The best tablet for the kind of kid who's always doodling in a notebook, iskn's The Slate 2+ is based on a really neat idea. It's effectively a digital notepad that works with actual physical paper – simply attach it to the front of the slate, then start drawing with your own pen or pencil (with the supplied magnetic rings attached) and the tablet will create an instant digital copy that you can save straight to a connected device (computer or smartphone). This is a great tool that a budding artist can carry everywhere.
One of the best things about XP-Pen's tablets is that they offer tremendous value for money, so you don't have to stress quite so much about giving a tablet to a kid who might not take care of it as assiduously as an adult. The XP-Pen Art Deco01 V2, for instance, is not only fantastically affordable but also offers a great drawing experience, with full connectivity that includes Android as well as Windows and Mac. Though the pen does feel a little cheap and plasticky, it does offer 8,192 levels of pressure sensitivity, allowing for precise, fine detail work.
A tablet designed specifically for kids, the Amazon Fire HD 10 Kids Edition is an all-purpose little fun device built to be kid-proof. Purchase gets you a year's free subscription to Amazon Fire for Kids Unlimited, which nets them access to loads of books, TV shows, apps and games – and you can use the parental controls to block access to games until the reading gets done!
So what about the drawing? While the Amazon Fire HD 10 Kids Edition isn't a specialised drawing tablet, it'll work well enough for little doodlers. That is, as long as you remember to pick up the extra stylus, which doesn't come as part of the package. Once this is done, there will be no shortage of drawing apps to play with. There won't be anything like the depth and fidelity of a Wacom tablet, but for sketches and doodles, it works great.
The Amazon Fire HD 10 Kids Edition is an excellent choice if you want a tablet that's great for plenty of functions as well as drawing. Also, if the 10 edition is too expensive for you, Amazon also produces smaller tablets in 8-inch and 7-inch varieties.
The Huion H640P is an excellent drawing tablet for kids. It's small and portable, making it perfect for little hands – and also easy to carry around in a backpack. At just 10.2 x 5.8 inches, this option is no thicker than a smartphone, but offers a handy set of shortcut keys, which makes up for its compact size.
The pen that comes with the Huion H640P is comfortable and easy to use. Unlike more sophisticated styluses such as the Apple Pencil, it's a battery-free pen, so a drawing session won't be prematurely stymied if someone forgot to plug their pen in the previous night. Happily, the H640P pretty competitively priced as well, which makes it an ideal choice for young beginners.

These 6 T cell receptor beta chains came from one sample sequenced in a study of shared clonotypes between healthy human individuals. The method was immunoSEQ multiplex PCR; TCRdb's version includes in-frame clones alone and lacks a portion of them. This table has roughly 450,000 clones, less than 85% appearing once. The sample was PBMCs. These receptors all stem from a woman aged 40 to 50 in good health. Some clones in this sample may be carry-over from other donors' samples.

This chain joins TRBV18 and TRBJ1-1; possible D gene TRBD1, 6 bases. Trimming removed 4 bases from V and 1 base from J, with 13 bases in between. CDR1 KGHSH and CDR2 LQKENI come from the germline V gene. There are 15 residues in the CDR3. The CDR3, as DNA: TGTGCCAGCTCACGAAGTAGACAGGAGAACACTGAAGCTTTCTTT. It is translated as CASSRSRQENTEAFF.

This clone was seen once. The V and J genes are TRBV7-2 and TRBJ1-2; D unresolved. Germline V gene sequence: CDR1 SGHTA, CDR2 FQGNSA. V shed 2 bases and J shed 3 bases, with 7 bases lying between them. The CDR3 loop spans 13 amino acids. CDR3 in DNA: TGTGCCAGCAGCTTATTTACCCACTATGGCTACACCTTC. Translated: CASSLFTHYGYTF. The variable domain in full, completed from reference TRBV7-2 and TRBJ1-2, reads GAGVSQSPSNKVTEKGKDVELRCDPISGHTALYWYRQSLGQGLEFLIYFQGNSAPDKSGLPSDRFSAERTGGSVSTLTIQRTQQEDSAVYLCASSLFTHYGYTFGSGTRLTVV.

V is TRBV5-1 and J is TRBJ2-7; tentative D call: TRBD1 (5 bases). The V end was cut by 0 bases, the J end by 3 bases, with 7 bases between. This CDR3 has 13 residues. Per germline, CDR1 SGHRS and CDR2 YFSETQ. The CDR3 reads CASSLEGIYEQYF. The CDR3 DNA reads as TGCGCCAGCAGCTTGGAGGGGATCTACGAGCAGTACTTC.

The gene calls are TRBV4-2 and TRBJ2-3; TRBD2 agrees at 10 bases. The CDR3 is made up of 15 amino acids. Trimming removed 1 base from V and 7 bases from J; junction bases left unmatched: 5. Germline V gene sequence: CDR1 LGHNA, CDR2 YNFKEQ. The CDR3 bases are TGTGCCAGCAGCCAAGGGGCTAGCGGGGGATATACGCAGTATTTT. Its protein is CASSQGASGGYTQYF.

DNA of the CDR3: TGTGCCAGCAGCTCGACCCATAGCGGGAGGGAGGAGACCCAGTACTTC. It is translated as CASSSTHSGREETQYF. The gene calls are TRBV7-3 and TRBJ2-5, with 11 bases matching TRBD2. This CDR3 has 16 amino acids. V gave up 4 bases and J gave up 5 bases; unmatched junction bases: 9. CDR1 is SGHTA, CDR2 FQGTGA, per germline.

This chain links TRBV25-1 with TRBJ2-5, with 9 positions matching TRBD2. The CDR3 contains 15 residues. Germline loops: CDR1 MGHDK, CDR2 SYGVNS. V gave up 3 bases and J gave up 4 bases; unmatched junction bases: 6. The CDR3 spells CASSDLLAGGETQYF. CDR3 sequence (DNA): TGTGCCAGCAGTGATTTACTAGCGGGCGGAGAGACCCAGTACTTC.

Wacom Bamboo Slate isn't technically a graphics tablet – it's what Wacom calls a 'smartpad'. This turns handwritten notes and sketches into digital art that can be sent to a tablet via Bluetooth, or a PC via USB. These can be saved in a host of file formats, and there's a real tactile pleasure in scribbling on the tablet and then seeing the results transfer to a screen. Hugely popular with kids of all ages, this is a particularly good choice if you have an arty kid who's just starting out. They can doodle on the Bamboo Slate, then edit their work on a PC or tablet. What a way to spend a lazy afternoon!
If you're going to buy an iPad for a kid, it makes sense for it not to be one of the high-ticket, mega-bucks options. The iPad 10.2 is just the ticket, a smaller and more affordable iPad designed for more casual users. This 2020 refresh has a new faster-than-ever chipset, and like all other iPads, it works with the Apple Pencil (although you’ll have to buy that separately – you’ll find the best Apple Pencil deals here). This means that it's a terrific get for artists of all shades. The drawing experience is sublime and creations look fantastic on the high-quality Retina display. The fact that the tablet can do lots of other things as well makes it fantastic choice, and one of the best drawing tablets for kids you can buy.
- Also read: The best iPad deals
How to choose the right drawing tablet for kids
There are plenty of different types of best drawing tablets for kids. These tablets tend to offer touchscreen surfaces that make them intuitive to use, while some will be capable of interfacing with your kid's other Windows/Mac/Android devices, either remotely or via a physical connection like USB, which will allow them to safely store their creations. Bear in mind that there are a few different types of drawing tablets for kids:
Pen display tablets feature a built-in touchscreen monitor with a pressure-sensitive surface that you draw on with a stylus. The screen shows the pen and brushstrokes as the child draws, which makes it much easier for them to use. They are more expensive than graphics tablets, and usually need to be connected to a PC.
Graphics tablets plug into computers and enable kids to draw and paint naturally. They are usually a bit cheaper than tablet PC devices. The drawback is that they often don't display what's being drawn, which is instead shown on an external screen, such as the monitor of the PC it is plugged into. This can make using them a bit tricky for kids at first.
Tablet computers, such as the iPad, come with bright and vibrant touchscreens that work well with styluses. The benefits of these include being able to display the art as it's being drawn. They can also run a number of other apps and games as well, which makes them a more versatile purchase. They are also often quite a bit more expensive than pen and digital drawing tablets.